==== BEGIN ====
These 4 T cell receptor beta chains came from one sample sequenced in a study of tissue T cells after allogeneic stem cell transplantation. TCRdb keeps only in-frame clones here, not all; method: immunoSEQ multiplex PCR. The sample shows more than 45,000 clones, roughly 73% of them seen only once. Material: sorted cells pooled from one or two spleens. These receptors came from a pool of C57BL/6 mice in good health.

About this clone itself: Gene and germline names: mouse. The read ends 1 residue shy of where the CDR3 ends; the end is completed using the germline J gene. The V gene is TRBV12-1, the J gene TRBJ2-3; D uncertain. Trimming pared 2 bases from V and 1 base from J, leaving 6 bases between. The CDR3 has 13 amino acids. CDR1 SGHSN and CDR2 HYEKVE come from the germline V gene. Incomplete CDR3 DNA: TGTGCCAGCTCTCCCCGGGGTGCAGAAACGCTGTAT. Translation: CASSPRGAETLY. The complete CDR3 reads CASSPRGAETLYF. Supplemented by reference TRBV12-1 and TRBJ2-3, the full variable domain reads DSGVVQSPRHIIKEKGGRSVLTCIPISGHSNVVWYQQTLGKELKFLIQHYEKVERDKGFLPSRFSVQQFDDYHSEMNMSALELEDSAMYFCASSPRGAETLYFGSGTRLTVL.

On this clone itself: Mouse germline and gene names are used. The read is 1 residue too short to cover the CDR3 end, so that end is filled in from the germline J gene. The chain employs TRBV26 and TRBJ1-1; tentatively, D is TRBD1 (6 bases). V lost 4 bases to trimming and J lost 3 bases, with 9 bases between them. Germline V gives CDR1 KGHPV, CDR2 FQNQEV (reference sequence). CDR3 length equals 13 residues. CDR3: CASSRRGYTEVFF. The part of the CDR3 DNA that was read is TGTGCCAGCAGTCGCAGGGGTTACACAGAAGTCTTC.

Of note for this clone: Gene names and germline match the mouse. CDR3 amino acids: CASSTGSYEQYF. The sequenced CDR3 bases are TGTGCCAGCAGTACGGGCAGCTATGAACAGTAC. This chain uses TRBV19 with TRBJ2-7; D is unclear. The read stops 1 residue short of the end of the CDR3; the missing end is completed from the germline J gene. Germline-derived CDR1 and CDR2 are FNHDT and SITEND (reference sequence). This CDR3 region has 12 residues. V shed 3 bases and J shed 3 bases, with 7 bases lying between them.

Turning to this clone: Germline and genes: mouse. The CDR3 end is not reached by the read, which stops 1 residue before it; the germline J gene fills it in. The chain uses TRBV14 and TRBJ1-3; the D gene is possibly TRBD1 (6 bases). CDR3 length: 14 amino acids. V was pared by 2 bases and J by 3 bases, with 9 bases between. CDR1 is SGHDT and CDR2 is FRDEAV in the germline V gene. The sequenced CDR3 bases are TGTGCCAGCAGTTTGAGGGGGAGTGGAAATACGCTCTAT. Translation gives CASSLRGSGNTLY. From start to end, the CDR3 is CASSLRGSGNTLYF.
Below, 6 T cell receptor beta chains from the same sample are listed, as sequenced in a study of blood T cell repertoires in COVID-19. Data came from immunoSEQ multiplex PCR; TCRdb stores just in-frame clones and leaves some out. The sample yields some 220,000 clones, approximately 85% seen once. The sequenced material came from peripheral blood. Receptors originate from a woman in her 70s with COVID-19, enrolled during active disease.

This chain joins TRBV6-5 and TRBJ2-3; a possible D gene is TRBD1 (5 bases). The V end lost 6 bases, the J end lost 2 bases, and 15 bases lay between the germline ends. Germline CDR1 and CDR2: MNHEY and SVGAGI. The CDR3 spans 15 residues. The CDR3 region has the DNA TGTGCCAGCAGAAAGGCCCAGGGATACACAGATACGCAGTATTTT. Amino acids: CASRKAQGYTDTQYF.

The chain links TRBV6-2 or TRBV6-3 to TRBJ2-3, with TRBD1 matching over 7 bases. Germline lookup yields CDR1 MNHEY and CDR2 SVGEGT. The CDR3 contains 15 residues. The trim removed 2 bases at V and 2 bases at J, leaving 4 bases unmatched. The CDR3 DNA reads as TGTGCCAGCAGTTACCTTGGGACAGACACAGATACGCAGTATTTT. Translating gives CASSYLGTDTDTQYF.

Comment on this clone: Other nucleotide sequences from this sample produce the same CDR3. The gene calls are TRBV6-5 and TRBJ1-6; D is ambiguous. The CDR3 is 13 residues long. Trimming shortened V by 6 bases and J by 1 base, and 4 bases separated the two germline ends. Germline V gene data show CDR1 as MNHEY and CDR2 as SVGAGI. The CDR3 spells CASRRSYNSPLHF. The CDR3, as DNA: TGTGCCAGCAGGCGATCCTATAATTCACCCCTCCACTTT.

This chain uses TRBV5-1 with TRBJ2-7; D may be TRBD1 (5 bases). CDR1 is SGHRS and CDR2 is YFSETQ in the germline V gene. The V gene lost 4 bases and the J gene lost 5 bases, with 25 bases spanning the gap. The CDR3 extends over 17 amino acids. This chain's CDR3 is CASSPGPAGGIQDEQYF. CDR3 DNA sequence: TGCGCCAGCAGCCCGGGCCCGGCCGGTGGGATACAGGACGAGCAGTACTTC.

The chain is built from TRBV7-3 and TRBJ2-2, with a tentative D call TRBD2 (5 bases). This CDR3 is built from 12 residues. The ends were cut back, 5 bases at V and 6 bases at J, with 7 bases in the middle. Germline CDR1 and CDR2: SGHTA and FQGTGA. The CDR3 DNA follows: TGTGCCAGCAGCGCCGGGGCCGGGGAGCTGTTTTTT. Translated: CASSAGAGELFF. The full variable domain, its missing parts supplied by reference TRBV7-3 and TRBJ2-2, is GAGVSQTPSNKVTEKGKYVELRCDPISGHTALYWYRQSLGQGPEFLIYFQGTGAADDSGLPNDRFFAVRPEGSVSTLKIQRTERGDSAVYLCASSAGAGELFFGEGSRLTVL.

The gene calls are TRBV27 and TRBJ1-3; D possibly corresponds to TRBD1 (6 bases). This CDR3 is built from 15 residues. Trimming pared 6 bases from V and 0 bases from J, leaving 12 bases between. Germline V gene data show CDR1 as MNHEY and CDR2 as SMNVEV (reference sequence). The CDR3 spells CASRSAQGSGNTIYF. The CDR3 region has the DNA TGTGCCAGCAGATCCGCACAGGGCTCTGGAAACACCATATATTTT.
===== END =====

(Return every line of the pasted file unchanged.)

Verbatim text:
These 4 T cell receptor beta chains came from one sample sequenced in a study of tissue T cells after allogeneic stem cell transplantation. TCRdb keeps only in-frame clones here, not all; method: immunoSEQ multiplex PCR. The sample shows more than 45,000 clones, roughly 73% of them seen only once. Material: sorted cells pooled from one or two spleens. These receptors came from a pool of C57BL/6 mice in good health.

About this clone itself: Gene and germline names: mouse. The read ends 1 residue shy of where the CDR3 ends; the end is completed using the germline J gene. The V gene is TRBV12-1, the J gene TRBJ2-3; D uncertain. Trimming pared 2 bases from V and 1 base from J, leaving 6 bases between. The CDR3 has 13 amino acids. CDR1 SGHSN and CDR2 HYEKVE come from the germline V gene. Incomplete CDR3 DNA: TGTGCCAGCTCTCCCCGGGGTGCAGAAACGCTGTAT. Translation: CASSPRGAETLY. The complete CDR3 reads CASSPRGAETLYF. Supplemented by reference TRBV12-1 and TRBJ2-3, the full variable domain reads DSGVVQSPRHIIKEKGGRSVLTCIPISGHSNVVWYQQTLGKELKFLIQHYEKVERDKGFLPSRFSVQQFDDYHSEMNMSALELEDSAMYFCASSPRGAETLYFGSGTRLTVL.

On this clone itself: Mouse germline and gene names are used. The read is 1 residue too short to cover the CDR3 end, so that end is filled in from the germline J gene. The chain employs TRBV26 and TRBJ1-1; tentatively, D is TRBD1 (6 bases). V lost 4 bases to trimming and J lost 3 bases, with 9 bases between them. Germline V gives CDR1 KGHPV, CDR2 FQNQEV (reference sequence). CDR3 length equals 13 residues. CDR3: CASSRRGYTEVFF. The part of the CDR3 DNA that was read is TGTGCCAGCAGTCGCAGGGGTTACACAGAAGTCTTC.

Of note for this clone: Gene names and germline match the mouse. CDR3 amino acids: CASSTGSYEQYF. The sequenced CDR3 bases are TGTGCCAGCAGTACGGGCAGCTATGAACAGTAC. This chain uses TRBV19 with TRBJ2-7; D is unclear. The read stops 1 residue short of the end of the CDR3; the missing end is completed from the germline J gene. Germline-derived CDR1 and CDR2 are FNHDT and SITEND (reference sequence). This CDR3 region has 12 residues. V shed 3 bases and J shed 3 bases, with 7 bases lying between them.

Turning to this clone: Germline and genes: mouse. The CDR3 end is not reached by the read, which stops 1 residue before it; the germline J gene fills it in. The chain uses TRBV14 and TRBJ1-3; the D gene is possibly TRBD1 (6 bases). CDR3 length: 14 amino acids. V was pared by 2 bases and J by 3 bases, with 9 bases between. CDR1 is SGHDT and CDR2 is FRDEAV in the germline V gene. The sequenced CDR3 bases are TGTGCCAGCAGTTTGAGGGGGAGTGGAAATACGCTCTAT. Translation gives CASSLRGSGNTLY. From start to end, the CDR3 is CASSLRGSGNTLYF.
Below, 6 T cell receptor beta chains from the same sample are listed, as sequenced in a study of blood T cell repertoires in COVID-19. Data came from immunoSEQ multiplex PCR; TCRdb stores just in-frame clones and leaves some out. The sample yields some 220,000 clones, approximately 85% seen once. The sequenced material came from peripheral blood. Receptors originate from a woman in her 70s with COVID-19, enrolled during active disease.

This chain joins TRBV6-5 and TRBJ2-3; a possible D gene is TRBD1 (5 bases). The V end lost 6 bases, the J end lost 2 bases, and 15 bases lay between the germline ends. Germline CDR1 and CDR2: MNHEY and SVGAGI. The CDR3 spans 15 residues. The CDR3 region has the DNA TGTGCCAGCAGAAAGGCCCAGGGATACACAGATACGCAGTATTTT. Amino acids: CASRKAQGYTDTQYF.

The chain links TRBV6-2 or TRBV6-3 to TRBJ2-3, with TRBD1 matching over 7 bases. Germline lookup yields CDR1 MNHEY and CDR2 SVGEGT. The CDR3 contains 15 residues. The trim removed 2 bases at V and 2 bases at J, leaving 4 bases unmatched. The CDR3 DNA reads as TGTGCCAGCAGTTACCTTGGGACAGACACAGATACGCAGTATTTT. Translating gives CASSYLGTDTDTQYF.

Comment on this clone: Other nucleotide sequences from this sample produce the same CDR3. The gene calls are TRBV6-5 and TRBJ1-6; D is ambiguous. The CDR3 is 13 residues long. Trimming shortened V by 6 bases and J by 1 base, and 4 bases separated the two germline ends. Germline V gene data show CDR1 as MNHEY and CDR2 as SVGAGI. The CDR3 spells CASRRSYNSPLHF. The CDR3, as DNA: TGTGCCAGCAGGCGATCCTATAATTCACCCCTCCACTTT.

This chain uses TRBV5-1 with TRBJ2-7; D may be TRBD1 (5 bases). CDR1 is SGHRS and CDR2 is YFSETQ in the germline V gene. The V gene lost 4 bases and the J gene lost 5 bases, with 25 bases spanning the gap. The CDR3 extends over 17 amino acids. This chain's CDR3 is CASSPGPAGGIQDEQYF. CDR3 DNA sequence: TGCGCCAGCAGCCCGGGCCCGGCCGGTGGGATACAGGACGAGCAGTACTTC.

The chain is built from TRBV7-3 and TRBJ2-2, with a tentative D call TRBD2 (5 bases). This CDR3 is built from 12 residues. The ends were cut back, 5 bases at V and 6 bases at J, with 7 bases in the middle. Germline CDR1 and CDR2: SGHTA and FQGTGA. The CDR3 DNA follows: TGTGCCAGCAGCGCCGGGGCCGGGGAGCTGTTTTTT. Translated: CASSAGAGELFF. The full variable domain, its missing parts supplied by reference TRBV7-3 and TRBJ2-2, is GAGVSQTPSNKVTEKGKYVELRCDPISGHTALYWYRQSLGQGPEFLIYFQGTGAADDSGLPNDRFFAVRPEGSVSTLKIQRTERGDSAVYLCASSAGAGELFFGEGSRLTVL.

The gene calls are TRBV27 and TRBJ1-3; D possibly corresponds to TRBD1 (6 bases). This CDR3 is built from 15 residues. Trimming pared 6 bases from V and 0 bases from J, leaving 12 bases between. Germline V gene data show CDR1 as MNHEY and CDR2 as SMNVEV (reference sequence). The CDR3 spells CASRSAQGSGNTIYF. The CDR3 region has the DNA TGTGCCAGCAGATCCGCACAGGGCTCTGGAAACACCATATATTTT.